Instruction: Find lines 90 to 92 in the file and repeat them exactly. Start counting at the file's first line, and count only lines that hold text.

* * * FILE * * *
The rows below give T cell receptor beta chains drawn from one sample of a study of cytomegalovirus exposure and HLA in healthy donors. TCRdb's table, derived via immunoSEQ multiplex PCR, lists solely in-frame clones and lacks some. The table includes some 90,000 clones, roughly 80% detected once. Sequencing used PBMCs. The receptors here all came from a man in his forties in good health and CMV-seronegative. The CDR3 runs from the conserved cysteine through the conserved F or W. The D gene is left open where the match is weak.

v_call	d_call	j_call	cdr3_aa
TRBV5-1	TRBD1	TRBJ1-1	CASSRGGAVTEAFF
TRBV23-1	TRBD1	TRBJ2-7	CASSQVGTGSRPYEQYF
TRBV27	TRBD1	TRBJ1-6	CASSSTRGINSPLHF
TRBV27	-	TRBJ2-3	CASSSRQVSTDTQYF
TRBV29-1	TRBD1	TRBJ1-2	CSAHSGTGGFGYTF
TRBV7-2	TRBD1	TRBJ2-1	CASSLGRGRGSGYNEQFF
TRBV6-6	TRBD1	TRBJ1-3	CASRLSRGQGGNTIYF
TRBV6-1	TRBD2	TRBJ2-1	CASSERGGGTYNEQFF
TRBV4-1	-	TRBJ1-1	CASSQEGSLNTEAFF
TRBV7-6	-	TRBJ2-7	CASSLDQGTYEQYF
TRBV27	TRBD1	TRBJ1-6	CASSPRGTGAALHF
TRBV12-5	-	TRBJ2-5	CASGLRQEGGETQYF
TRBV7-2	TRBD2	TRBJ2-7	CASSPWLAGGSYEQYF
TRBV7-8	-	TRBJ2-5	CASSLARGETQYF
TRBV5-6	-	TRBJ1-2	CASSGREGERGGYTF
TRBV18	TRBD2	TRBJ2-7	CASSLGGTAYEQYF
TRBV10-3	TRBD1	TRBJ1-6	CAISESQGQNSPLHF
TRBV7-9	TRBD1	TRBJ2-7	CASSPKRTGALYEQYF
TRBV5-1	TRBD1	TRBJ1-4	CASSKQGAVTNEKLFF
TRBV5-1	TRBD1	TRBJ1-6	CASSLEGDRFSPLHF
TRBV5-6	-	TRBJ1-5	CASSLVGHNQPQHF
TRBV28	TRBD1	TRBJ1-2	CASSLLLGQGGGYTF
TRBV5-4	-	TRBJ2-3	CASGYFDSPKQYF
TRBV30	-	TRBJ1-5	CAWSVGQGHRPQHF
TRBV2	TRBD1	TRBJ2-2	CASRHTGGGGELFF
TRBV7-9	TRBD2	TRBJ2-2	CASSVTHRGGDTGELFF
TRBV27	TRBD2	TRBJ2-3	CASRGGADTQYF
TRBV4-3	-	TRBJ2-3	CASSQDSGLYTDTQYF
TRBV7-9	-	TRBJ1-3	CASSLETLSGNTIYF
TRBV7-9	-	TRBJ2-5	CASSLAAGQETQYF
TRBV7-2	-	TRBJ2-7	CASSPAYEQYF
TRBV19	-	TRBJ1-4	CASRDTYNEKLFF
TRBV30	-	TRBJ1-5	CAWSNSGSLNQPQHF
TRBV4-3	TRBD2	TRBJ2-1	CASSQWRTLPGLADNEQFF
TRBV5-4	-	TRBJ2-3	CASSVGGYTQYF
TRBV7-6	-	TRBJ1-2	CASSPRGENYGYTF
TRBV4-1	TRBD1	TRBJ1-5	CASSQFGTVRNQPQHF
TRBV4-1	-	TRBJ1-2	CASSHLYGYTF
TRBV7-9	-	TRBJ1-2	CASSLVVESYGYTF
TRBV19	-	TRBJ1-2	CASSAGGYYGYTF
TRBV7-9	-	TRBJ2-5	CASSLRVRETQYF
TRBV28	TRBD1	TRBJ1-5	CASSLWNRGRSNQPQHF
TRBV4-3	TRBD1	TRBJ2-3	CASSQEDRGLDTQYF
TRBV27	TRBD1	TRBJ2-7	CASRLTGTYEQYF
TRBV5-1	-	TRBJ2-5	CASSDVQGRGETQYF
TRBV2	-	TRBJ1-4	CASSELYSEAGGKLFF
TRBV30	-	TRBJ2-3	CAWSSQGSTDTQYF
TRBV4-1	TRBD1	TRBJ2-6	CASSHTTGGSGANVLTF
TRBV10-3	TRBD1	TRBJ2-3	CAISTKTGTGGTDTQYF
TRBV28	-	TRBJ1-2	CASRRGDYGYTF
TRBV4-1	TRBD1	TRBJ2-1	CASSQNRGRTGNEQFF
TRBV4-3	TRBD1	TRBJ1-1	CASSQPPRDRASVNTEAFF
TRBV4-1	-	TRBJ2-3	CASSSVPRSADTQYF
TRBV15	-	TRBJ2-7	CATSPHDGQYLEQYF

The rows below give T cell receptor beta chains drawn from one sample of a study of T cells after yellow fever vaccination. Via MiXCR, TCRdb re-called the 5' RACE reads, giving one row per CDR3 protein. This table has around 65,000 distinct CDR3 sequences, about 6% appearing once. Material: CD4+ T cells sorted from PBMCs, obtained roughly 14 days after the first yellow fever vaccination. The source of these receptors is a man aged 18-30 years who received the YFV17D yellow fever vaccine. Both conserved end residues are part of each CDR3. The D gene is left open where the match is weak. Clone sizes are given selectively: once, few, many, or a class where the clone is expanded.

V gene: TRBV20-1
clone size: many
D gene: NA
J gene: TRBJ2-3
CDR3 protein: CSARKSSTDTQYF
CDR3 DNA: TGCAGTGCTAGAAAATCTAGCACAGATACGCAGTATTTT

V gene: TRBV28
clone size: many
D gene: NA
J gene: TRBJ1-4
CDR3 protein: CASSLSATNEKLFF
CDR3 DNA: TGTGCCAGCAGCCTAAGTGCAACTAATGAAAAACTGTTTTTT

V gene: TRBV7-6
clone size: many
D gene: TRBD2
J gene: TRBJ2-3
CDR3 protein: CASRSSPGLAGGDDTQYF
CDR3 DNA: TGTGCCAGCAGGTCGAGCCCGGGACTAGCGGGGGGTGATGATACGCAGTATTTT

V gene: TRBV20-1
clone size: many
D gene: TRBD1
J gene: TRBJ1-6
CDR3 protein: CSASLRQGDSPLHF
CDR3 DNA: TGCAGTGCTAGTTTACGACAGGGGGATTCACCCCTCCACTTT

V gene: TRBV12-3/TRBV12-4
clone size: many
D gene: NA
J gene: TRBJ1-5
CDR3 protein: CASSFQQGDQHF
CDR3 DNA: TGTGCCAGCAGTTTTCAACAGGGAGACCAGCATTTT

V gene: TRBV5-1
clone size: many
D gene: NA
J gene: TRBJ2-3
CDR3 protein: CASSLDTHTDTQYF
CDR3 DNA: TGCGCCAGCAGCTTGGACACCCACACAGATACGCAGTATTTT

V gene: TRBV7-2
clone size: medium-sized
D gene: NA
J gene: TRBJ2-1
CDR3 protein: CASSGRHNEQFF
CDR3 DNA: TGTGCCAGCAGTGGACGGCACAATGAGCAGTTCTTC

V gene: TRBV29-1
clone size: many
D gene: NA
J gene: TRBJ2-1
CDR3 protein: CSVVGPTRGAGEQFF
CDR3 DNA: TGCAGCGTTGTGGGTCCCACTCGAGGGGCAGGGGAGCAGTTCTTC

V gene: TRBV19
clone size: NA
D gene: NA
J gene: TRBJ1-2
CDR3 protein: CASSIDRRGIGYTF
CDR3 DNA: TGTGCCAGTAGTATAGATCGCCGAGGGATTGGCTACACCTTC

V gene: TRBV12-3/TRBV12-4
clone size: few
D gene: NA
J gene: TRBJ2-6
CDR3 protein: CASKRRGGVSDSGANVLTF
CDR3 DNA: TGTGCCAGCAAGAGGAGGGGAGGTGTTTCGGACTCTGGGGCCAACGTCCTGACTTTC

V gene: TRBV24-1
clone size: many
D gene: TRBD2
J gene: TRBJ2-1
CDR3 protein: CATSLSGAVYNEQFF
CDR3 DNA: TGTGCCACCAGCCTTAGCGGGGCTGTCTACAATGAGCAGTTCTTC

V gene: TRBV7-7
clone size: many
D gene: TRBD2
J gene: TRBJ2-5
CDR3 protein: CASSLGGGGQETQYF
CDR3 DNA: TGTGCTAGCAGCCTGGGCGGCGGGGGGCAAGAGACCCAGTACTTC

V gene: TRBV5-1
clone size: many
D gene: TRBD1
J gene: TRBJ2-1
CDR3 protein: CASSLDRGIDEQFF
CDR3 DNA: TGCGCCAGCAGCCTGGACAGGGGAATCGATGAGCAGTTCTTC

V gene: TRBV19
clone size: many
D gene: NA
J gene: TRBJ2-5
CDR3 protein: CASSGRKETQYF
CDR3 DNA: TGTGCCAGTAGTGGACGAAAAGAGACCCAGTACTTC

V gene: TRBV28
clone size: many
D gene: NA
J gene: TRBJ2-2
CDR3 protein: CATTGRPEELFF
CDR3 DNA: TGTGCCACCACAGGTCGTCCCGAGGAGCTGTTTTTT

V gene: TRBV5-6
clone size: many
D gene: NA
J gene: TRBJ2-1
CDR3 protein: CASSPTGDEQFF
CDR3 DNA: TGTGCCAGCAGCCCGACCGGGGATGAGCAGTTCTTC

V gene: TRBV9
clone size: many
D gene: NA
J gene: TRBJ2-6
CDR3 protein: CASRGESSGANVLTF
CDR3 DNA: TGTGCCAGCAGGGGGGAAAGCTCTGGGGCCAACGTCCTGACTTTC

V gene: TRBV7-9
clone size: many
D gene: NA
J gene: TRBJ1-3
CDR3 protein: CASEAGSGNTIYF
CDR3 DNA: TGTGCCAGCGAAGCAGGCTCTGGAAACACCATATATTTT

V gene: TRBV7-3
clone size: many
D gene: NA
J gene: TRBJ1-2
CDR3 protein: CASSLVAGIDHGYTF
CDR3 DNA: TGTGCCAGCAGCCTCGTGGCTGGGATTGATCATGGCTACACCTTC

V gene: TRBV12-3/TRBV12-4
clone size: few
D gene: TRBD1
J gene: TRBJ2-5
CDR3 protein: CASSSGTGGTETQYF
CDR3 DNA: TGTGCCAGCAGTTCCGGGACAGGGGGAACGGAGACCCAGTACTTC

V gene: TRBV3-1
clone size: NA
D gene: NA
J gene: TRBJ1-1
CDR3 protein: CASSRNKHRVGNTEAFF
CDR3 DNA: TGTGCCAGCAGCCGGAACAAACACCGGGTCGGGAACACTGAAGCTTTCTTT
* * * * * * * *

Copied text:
D gene: NA
J gene: TRBJ2-3
CDR3 protein: CASSLDTHTDTQYF